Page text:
A peptic ulcer is a sore that develops on the lining of your stomach or the beginning of your small intestine. Depending on its exact location, it may be classified as a gastric or duodenal ulcer, but the general term for sores in this vicinity is peptic ulcer. They are more common than you might imagine, and everyday risk factors can increase your chance of developing one. Below, we take a closer look at why peptic ulcers develop and how we can help treat them.
Causes and Symptoms of Peptic Ulcers
Originally, the prevailing thought was that stress and poor diet played a significant role in your peptic ulcer risk. As our medical understanding improved, we learned that other causes were more likely to be behind your peptic ulcer development. Those factors include:
- Bacterial Infection – Most peptic ulcers are caused by an infection from the bacteria called H. pylori. This bacteria damages the mucus that lines and protects your stomach and duodenum. When stomach acid hits these areas where the lining has broken down, it can damage the area and an ulcer can develop.
- Damage From NSAIDs – Regular use of over-the-counter pain medications like ibuprofen, naproxen or aspirin can slowly damage the mucus that protects your stomach, putting you at a heightened risk for peptic ulcer development.
There has been evidence that psychological distress can worsen physical ailments like a peptic ulcer, but there is no clear evidence that stress or your diet can directly contribute to peptic ulcer development.
Symptoms of peptic ulcer onset vary depending on its size, location and severity, but many patients experience symptoms like:
- A burning sensation in your midsection
- Pain that intensifies around meal time
- Loss of appetite
- Bloody or blackened stool
As you can see, many of these symptoms are serious in nature, so if you are experiencing one of more symptoms and suspect you may have a stomach ulcer, contact your primary care physician or a specialist sooner rather than later.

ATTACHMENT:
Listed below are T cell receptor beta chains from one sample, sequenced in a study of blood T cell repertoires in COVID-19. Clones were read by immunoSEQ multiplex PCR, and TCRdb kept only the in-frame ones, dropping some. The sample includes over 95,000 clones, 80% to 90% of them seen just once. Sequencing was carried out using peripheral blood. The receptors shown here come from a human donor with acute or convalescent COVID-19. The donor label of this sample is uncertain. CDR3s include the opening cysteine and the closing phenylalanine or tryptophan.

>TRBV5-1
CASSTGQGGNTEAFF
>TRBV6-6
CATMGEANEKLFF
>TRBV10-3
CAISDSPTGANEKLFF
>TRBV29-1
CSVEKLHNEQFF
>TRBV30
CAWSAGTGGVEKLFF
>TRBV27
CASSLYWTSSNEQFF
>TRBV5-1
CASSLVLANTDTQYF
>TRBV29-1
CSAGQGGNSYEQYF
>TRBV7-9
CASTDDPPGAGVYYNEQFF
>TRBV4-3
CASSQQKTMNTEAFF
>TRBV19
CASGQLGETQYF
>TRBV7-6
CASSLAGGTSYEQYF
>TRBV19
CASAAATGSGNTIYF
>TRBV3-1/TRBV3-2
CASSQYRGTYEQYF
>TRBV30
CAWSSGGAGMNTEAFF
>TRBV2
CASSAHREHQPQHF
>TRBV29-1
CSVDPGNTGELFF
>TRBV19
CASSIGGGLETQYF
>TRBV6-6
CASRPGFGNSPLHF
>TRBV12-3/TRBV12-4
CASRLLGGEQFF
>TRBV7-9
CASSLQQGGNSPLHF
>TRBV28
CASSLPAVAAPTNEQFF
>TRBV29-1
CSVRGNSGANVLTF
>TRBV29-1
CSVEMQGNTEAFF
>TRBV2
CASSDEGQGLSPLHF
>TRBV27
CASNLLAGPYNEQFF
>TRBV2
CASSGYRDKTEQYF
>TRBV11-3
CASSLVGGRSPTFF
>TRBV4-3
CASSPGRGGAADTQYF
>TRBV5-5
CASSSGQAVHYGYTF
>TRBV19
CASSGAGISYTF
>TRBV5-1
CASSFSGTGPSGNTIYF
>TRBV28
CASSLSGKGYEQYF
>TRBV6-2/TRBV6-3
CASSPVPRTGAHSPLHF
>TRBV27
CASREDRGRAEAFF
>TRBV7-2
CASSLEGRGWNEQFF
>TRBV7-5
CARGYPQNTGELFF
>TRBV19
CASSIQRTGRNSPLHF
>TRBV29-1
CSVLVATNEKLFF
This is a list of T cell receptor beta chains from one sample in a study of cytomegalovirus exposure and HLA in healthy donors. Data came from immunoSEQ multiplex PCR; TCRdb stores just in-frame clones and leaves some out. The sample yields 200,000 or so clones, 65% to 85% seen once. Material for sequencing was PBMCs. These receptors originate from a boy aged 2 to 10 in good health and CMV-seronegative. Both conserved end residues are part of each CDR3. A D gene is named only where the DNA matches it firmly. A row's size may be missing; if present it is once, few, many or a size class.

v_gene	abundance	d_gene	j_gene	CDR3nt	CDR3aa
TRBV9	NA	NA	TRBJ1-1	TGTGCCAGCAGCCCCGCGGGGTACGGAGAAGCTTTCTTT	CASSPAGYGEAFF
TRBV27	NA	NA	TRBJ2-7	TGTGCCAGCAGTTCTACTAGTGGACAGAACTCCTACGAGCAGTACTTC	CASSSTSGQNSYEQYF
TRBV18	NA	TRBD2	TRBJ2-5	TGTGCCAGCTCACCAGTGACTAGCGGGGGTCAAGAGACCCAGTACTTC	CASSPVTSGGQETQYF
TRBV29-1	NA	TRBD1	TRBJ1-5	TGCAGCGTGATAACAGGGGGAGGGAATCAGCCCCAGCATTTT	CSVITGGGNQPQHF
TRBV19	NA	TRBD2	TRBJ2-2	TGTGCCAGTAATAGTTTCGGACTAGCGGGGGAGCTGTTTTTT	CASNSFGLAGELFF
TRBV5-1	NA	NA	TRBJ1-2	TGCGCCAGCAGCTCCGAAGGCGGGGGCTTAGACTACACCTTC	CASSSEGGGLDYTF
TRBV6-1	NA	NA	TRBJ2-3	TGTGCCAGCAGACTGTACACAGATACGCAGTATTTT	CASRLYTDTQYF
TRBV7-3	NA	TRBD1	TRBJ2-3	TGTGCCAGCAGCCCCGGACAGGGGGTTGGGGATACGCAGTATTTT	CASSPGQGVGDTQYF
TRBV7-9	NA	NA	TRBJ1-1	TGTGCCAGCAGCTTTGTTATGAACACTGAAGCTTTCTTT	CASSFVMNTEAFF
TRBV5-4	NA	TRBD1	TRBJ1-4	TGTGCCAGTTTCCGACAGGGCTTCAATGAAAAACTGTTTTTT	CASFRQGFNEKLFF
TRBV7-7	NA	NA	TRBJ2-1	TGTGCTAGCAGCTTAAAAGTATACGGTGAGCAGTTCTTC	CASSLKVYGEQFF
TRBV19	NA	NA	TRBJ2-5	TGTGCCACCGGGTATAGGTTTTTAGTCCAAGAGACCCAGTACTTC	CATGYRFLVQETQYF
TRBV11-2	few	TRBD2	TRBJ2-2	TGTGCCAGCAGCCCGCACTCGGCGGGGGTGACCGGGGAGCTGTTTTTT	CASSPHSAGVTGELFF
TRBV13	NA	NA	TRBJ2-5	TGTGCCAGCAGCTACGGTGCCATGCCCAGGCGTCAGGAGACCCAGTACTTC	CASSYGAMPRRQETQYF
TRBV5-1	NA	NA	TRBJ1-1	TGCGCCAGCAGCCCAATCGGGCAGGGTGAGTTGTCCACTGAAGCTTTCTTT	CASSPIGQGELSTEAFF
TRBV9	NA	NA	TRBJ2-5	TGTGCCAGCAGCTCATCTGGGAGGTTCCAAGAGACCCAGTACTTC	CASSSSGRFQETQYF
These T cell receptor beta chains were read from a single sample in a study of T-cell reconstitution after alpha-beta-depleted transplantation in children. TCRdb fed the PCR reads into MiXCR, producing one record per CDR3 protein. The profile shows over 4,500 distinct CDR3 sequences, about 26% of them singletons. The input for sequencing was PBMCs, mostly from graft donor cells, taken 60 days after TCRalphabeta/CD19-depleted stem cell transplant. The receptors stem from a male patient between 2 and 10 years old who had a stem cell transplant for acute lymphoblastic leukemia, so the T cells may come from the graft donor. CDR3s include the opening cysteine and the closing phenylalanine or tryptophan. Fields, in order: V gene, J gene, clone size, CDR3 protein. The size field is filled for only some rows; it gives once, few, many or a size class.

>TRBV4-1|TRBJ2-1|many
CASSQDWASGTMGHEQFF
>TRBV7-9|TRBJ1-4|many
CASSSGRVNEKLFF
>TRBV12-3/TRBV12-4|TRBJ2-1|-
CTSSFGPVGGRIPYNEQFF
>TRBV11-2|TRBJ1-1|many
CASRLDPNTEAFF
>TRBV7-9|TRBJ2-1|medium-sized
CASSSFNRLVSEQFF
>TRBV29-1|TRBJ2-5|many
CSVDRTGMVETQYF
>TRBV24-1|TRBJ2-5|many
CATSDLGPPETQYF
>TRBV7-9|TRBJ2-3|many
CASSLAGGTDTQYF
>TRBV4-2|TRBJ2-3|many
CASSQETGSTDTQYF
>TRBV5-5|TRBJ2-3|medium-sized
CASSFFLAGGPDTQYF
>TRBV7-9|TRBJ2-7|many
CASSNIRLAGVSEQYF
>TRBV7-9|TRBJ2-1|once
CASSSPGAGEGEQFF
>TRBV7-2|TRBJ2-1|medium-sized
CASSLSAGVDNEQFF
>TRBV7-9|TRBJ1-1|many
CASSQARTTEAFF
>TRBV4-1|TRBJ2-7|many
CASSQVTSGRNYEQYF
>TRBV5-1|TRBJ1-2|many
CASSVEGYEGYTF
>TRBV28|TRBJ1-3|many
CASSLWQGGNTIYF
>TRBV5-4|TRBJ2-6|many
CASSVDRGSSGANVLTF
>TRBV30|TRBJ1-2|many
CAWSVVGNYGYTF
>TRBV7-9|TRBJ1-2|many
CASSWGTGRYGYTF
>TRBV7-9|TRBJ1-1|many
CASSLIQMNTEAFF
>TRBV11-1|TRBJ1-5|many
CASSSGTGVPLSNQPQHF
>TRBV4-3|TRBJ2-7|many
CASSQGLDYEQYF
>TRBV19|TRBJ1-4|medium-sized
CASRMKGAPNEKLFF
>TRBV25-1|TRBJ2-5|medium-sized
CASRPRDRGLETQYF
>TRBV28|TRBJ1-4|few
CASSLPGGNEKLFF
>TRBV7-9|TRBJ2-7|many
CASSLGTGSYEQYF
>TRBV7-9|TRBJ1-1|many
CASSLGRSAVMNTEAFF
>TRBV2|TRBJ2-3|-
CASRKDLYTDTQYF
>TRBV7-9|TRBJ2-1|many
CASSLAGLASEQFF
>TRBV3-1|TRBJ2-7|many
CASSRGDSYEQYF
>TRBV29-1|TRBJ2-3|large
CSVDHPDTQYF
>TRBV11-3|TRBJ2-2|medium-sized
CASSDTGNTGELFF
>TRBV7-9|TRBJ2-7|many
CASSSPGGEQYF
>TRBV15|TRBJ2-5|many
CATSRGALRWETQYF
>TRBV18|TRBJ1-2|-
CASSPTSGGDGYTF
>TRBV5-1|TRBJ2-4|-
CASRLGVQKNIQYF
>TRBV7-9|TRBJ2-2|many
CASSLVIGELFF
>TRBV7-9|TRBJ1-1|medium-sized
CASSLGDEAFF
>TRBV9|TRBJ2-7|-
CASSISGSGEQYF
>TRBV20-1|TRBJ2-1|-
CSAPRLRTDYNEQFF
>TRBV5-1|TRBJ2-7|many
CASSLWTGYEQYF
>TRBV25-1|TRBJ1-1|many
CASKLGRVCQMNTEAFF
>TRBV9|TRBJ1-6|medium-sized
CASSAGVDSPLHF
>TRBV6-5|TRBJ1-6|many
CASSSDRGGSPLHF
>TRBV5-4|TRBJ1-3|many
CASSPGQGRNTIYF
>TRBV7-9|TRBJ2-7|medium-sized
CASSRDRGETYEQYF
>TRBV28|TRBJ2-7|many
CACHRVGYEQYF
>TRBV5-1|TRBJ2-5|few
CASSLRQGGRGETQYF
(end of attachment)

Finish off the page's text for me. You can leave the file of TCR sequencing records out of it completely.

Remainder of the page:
Diagnosing and Treating Peptic Ulcers
If you believe you’re dealing with a peptic ulcer, it’s time to head to a gastroenterologist’s office. If you come to our clinic, Dr. Bhatti and his team will begin by reviewing your medical history and asking about your symptoms. From there, they may opt to conduct one of a few different tests to check for the presence of a peptic ulcer. Those tests may include an endoscopy to visualize the area with the help of a microcamera, a barium swallow to allow for x-ray imaging, or a blood or stool test to look for the presence of H. pylori bacteria.
If the tests confirm that you’re dealing with a peptic ulcer, your gastroenterologist will begin to cover your treatment options. For some patients, the only treatment they will need may include lifestyle changes like avoiding certain foods, quitting smoking, or limiting or eliminating alcohol, caffeine or non-steroidal anti-inflammatory medications from their regular routine.
Other patients may need more aggressive care in the form of medications like antibiotics to kill the H. pylori bacteria or histamine receptor blockers to limit the amount of stomach acid your body produces. Similar medications can help build up your mucus wall or reduce the intensity of stomach acid, and your doctor can explain which option is right for you. In many patients, these lifestyle changes and medications can remove the bacteria and allow the ulcer to permanently heal.
If medications and lifestyle changes don’t successfully treat the ulcer, or if you’re suffering serious complications from its presence, a surgical operation may be necessary. Depending on the situation, the site may be patched or part of the stomach may be removed to relieve symptoms. The need for an operation is rare, but Dr. Bhatti has successfully performed these operations in the past, and he can do the same for you should your condition progress to this point.
For more information about peptic ulcers, or to talk to a specialist about your symptoms, reach out to Dr. Bhatti and his team at Bhatti Gastroenterology today at (952) 368-3800.